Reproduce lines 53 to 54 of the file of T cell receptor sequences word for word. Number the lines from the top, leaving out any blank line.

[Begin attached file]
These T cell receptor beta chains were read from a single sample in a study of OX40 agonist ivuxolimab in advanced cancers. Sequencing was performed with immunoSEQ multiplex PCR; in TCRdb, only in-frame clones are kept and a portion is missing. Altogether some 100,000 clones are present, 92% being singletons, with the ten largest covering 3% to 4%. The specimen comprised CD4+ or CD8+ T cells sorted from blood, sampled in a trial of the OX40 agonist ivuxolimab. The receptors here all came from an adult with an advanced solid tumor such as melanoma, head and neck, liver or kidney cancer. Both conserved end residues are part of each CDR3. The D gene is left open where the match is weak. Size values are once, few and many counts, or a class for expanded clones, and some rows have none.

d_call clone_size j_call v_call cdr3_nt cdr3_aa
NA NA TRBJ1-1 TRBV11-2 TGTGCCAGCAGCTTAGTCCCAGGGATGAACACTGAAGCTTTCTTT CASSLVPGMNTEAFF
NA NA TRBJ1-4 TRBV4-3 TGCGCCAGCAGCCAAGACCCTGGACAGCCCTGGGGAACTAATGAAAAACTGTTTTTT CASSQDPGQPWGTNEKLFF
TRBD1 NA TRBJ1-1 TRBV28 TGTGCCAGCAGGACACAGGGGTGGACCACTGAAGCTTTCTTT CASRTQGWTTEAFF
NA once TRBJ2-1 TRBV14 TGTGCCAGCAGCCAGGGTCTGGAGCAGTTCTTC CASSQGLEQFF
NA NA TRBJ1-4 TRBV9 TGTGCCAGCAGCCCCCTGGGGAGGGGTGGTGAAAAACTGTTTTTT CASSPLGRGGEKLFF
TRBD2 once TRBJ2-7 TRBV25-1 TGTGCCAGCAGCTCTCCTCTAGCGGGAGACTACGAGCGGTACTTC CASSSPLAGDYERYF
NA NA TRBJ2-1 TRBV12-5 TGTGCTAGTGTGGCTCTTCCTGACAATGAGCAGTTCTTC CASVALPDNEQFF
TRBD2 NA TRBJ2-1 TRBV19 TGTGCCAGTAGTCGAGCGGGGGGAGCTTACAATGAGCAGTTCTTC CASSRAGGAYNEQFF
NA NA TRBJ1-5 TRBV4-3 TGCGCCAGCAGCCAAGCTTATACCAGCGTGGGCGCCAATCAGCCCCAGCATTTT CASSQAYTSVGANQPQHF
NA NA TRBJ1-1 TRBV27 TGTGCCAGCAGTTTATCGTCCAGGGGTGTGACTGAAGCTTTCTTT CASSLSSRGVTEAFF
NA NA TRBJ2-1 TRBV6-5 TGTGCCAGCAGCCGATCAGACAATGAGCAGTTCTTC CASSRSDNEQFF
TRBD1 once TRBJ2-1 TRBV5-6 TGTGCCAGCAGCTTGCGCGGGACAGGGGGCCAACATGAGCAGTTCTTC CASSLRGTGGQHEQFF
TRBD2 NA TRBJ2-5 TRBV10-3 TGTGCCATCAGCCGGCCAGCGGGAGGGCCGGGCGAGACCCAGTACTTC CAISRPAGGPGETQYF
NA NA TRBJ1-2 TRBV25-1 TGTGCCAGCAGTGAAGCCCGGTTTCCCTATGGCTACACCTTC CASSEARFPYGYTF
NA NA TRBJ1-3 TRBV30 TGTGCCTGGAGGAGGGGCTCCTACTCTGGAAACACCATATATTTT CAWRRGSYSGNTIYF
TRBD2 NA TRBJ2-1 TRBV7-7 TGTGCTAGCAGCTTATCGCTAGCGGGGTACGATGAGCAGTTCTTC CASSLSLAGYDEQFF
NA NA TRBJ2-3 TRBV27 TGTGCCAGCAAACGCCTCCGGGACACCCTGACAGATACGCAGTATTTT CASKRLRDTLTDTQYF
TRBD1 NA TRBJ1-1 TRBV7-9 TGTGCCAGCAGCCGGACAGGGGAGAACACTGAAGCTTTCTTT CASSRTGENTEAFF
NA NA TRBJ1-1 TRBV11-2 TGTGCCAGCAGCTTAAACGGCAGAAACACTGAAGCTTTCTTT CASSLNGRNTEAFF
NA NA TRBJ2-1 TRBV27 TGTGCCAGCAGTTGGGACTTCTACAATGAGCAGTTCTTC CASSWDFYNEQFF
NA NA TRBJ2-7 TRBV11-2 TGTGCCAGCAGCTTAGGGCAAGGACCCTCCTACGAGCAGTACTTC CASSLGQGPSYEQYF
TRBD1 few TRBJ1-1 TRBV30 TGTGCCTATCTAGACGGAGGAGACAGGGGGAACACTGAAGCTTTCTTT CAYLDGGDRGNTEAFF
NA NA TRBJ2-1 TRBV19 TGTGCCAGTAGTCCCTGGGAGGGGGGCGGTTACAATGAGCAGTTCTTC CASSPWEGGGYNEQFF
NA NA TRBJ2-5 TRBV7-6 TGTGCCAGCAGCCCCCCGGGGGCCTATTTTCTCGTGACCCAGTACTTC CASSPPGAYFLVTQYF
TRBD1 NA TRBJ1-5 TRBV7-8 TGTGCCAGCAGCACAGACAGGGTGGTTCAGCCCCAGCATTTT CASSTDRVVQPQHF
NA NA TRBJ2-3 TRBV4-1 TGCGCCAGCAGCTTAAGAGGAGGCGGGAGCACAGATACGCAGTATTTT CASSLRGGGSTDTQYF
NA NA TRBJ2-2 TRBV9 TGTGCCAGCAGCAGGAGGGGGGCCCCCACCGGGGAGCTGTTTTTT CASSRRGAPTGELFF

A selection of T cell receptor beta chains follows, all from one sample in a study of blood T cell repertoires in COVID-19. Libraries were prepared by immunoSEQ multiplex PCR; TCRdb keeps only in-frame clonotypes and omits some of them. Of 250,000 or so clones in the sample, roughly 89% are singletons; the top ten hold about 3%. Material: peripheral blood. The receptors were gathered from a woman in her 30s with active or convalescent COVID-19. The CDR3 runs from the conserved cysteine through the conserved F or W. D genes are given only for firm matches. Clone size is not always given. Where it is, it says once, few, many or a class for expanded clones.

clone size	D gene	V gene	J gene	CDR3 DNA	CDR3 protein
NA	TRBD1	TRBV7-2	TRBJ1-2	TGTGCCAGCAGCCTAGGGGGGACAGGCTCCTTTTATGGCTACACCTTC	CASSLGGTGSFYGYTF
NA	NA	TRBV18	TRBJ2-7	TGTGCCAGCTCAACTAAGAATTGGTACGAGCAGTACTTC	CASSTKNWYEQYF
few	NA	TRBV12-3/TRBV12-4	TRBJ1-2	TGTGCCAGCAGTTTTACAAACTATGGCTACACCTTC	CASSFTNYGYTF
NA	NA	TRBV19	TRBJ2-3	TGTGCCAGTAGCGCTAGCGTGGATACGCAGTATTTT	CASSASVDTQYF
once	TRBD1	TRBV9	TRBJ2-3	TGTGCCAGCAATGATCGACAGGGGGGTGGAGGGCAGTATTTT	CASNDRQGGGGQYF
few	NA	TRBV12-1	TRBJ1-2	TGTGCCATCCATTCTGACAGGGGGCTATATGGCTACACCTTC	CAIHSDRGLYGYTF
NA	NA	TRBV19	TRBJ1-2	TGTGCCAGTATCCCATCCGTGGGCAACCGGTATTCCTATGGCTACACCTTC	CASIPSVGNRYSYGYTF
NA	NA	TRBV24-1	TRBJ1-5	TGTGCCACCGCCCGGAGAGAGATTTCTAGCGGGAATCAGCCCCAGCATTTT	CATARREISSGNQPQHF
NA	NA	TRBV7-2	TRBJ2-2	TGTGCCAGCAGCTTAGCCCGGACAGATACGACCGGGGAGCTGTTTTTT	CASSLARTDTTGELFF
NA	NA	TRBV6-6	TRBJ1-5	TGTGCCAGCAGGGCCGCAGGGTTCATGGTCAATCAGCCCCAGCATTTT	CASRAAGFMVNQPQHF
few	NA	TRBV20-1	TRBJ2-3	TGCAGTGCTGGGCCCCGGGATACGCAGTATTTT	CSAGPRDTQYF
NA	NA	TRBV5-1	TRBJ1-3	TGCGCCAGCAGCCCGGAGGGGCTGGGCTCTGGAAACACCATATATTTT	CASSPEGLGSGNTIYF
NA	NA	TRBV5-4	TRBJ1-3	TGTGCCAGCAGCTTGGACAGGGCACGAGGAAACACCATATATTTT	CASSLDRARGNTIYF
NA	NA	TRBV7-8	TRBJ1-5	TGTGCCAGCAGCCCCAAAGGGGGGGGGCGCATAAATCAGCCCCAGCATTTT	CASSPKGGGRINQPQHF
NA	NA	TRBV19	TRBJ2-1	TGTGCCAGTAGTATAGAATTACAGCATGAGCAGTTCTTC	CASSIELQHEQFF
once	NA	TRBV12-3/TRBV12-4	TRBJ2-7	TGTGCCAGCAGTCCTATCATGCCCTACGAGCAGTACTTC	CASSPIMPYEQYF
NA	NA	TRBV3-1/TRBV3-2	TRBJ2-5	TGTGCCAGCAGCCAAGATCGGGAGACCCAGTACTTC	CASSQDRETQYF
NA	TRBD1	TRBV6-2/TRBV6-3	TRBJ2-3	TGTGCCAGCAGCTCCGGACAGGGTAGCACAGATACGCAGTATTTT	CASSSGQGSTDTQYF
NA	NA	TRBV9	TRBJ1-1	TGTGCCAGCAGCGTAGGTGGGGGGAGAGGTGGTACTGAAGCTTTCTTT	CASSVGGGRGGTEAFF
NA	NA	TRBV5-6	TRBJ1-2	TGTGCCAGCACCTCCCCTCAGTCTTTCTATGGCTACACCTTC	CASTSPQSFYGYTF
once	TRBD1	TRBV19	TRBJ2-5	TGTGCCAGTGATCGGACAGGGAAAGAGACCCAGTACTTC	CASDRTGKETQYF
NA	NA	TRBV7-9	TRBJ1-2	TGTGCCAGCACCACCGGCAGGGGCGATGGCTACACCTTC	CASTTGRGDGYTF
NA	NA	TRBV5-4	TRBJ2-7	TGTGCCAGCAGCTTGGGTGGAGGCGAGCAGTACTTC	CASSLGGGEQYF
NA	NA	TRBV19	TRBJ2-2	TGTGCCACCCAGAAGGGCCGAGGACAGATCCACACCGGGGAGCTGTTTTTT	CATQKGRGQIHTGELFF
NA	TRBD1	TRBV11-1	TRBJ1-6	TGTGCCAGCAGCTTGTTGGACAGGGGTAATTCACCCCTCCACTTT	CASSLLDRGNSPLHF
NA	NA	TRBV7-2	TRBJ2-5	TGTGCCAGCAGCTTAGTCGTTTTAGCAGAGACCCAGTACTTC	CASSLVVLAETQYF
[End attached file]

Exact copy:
NA	NA	TRBV7-9	TRBJ1-2	TGTGCCAGCACCACCGGCAGGGGCGATGGCTACACCTTC	CASTTGRGDGYTF
NA	NA	TRBV5-4	TRBJ2-7	TGTGCCAGCAGCTTGGGTGGAGGCGAGCAGTACTTC	CASSLGGGEQYF